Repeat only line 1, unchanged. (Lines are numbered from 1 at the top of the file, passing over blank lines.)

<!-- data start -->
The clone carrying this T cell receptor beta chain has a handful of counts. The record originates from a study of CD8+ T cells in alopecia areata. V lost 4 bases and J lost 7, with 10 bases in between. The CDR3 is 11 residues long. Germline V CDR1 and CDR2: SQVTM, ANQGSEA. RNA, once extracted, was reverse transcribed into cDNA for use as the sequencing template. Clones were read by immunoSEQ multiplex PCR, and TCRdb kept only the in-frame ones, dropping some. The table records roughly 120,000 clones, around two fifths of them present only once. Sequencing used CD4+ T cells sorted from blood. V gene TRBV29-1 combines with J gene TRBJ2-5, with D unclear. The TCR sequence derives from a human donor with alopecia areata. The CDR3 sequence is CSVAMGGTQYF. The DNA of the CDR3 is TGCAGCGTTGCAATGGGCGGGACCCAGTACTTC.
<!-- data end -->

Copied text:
The clone carrying this T cell receptor beta chain has a handful of counts. The record originates from a study of CD8+ T cells in alopecia areata. V lost 4 bases and J lost 7, with 10 bases in between. The CDR3 is 11 residues long. Germline V CDR1 and CDR2: SQVTM, ANQGSEA. RNA, once extracted, was reverse transcribed into cDNA for use as the sequencing template. Clones were read by immunoSEQ multiplex PCR, and TCRdb kept only the in-frame ones, dropping some. The table records roughly 120,000 clones, around two fifths of them present only once. Sequencing used CD4+ T cells sorted from blood. V gene TRBV29-1 combines with J gene TRBJ2-5, with D unclear. The TCR sequence derives from a human donor with alopecia areata. The CDR3 sequence is CSVAMGGTQYF. The DNA of the CDR3 is TGCAGCGTTGCAATGGGCGGGACCCAGTACTTC.